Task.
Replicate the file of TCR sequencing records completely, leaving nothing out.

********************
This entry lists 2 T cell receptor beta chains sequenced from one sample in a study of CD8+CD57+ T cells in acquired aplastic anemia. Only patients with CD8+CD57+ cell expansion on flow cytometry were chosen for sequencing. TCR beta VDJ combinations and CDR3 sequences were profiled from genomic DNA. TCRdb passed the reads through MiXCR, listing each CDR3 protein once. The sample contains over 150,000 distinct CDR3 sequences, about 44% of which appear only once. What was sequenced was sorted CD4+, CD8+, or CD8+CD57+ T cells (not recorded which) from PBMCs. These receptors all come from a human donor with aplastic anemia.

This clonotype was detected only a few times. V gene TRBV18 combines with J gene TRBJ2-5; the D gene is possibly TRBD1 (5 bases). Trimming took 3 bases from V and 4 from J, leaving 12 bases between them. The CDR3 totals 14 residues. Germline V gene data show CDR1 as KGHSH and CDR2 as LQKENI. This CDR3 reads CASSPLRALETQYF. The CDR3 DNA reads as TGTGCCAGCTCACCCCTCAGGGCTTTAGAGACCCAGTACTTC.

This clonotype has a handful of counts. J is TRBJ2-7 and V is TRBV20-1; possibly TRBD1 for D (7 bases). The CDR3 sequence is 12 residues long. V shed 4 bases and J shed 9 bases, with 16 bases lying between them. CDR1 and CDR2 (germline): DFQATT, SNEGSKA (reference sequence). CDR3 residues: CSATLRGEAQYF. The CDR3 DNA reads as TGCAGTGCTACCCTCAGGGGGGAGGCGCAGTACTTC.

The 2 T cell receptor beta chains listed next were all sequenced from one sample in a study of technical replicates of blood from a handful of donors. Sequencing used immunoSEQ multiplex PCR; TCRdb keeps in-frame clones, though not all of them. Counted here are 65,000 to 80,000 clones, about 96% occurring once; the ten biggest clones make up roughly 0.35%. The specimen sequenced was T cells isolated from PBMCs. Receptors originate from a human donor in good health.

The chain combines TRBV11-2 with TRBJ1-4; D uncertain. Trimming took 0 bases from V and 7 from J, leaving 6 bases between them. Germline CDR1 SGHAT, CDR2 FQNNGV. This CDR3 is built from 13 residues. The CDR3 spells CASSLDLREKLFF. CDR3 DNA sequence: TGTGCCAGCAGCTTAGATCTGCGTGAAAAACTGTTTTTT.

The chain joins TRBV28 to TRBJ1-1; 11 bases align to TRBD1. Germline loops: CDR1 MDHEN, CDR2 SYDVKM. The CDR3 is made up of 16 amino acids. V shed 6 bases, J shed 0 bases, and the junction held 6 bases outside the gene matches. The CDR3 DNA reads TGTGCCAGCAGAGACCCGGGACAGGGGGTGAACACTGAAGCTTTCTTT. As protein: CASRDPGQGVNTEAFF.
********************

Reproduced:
This entry lists 2 T cell receptor beta chains sequenced from one sample in a study of CD8+CD57+ T cells in acquired aplastic anemia. Only patients with CD8+CD57+ cell expansion on flow cytometry were chosen for sequencing. TCR beta VDJ combinations and CDR3 sequences were profiled from genomic DNA. TCRdb passed the reads through MiXCR, listing each CDR3 protein once. The sample contains over 150,000 distinct CDR3 sequences, about 44% of which appear only once. What was sequenced was sorted CD4+, CD8+, or CD8+CD57+ T cells (not recorded which) from PBMCs. These receptors all come from a human donor with aplastic anemia.

This clonotype was detected only a few times. V gene TRBV18 combines with J gene TRBJ2-5; the D gene is possibly TRBD1 (5 bases). Trimming took 3 bases from V and 4 from J, leaving 12 bases between them. The CDR3 totals 14 residues. Germline V gene data show CDR1 as KGHSH and CDR2 as LQKENI. This CDR3 reads CASSPLRALETQYF. The CDR3 DNA reads as TGTGCCAGCTCACCCCTCAGGGCTTTAGAGACCCAGTACTTC.

This clonotype has a handful of counts. J is TRBJ2-7 and V is TRBV20-1; possibly TRBD1 for D (7 bases). The CDR3 sequence is 12 residues long. V shed 4 bases and J shed 9 bases, with 16 bases lying between them. CDR1 and CDR2 (germline): DFQATT, SNEGSKA (reference sequence). CDR3 residues: CSATLRGEAQYF. The CDR3 DNA reads as TGCAGTGCTACCCTCAGGGGGGAGGCGCAGTACTTC.

The 2 T cell receptor beta chains listed next were all sequenced from one sample in a study of technical replicates of blood from a handful of donors. Sequencing used immunoSEQ multiplex PCR; TCRdb keeps in-frame clones, though not all of them. Counted here are 65,000 to 80,000 clones, about 96% occurring once; the ten biggest clones make up roughly 0.35%. The specimen sequenced was T cells isolated from PBMCs. Receptors originate from a human donor in good health.

The chain combines TRBV11-2 with TRBJ1-4; D uncertain. Trimming took 0 bases from V and 7 from J, leaving 6 bases between them. Germline CDR1 SGHAT, CDR2 FQNNGV. This CDR3 is built from 13 residues. The CDR3 spells CASSLDLREKLFF. CDR3 DNA sequence: TGTGCCAGCAGCTTAGATCTGCGTGAAAAACTGTTTTTT.

The chain joins TRBV28 to TRBJ1-1; 11 bases align to TRBD1. Germline loops: CDR1 MDHEN, CDR2 SYDVKM. The CDR3 is made up of 16 amino acids. V shed 6 bases, J shed 0 bases, and the junction held 6 bases outside the gene matches. The CDR3 DNA reads TGTGCCAGCAGAGACCCGGGACAGGGGGTGAACACTGAAGCTTTCTTT. As protein: CASRDPGQGVNTEAFF.